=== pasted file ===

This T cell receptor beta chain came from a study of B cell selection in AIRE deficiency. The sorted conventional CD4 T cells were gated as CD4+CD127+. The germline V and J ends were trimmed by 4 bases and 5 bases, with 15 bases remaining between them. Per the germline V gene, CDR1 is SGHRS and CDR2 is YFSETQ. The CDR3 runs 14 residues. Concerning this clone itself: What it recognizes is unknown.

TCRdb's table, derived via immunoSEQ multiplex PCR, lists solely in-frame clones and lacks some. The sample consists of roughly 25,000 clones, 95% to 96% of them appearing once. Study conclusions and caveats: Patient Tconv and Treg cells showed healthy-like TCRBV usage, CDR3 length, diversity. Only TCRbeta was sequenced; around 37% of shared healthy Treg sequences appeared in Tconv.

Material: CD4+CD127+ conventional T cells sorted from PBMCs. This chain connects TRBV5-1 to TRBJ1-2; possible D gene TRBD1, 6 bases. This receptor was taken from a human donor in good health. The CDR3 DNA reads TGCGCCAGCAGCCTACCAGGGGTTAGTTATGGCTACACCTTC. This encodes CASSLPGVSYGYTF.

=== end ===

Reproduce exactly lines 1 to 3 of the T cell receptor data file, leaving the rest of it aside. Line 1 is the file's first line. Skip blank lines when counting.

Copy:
This T cell receptor beta chain came from a study of B cell selection in AIRE deficiency. The sorted conventional CD4 T cells were gated as CD4+CD127+. The germline V and J ends were trimmed by 4 bases and 5 bases, with 15 bases remaining between them. Per the germline V gene, CDR1 is SGHRS and CDR2 is YFSETQ. The CDR3 runs 14 residues. Concerning this clone itself: What it recognizes is unknown.

TCRdb's table, derived via immunoSEQ multiplex PCR, lists solely in-frame clones and lacks some. The sample consists of roughly 25,000 clones, 95% to 96% of them appearing once. Study conclusions and caveats: Patient Tconv and Treg cells showed healthy-like TCRBV usage, CDR3 length, diversity. Only TCRbeta was sequenced; around 37% of shared healthy Treg sequences appeared in Tconv.

Material: CD4+CD127+ conventional T cells sorted from PBMCs. This chain connects TRBV5-1 to TRBJ1-2; possible D gene TRBD1, 6 bases. This receptor was taken from a human donor in good health. The CDR3 DNA reads TGCGCCAGCAGCCTACCAGGGGTTAGTTATGGCTACACCTTC. This encodes CASSLPGVSYGYTF.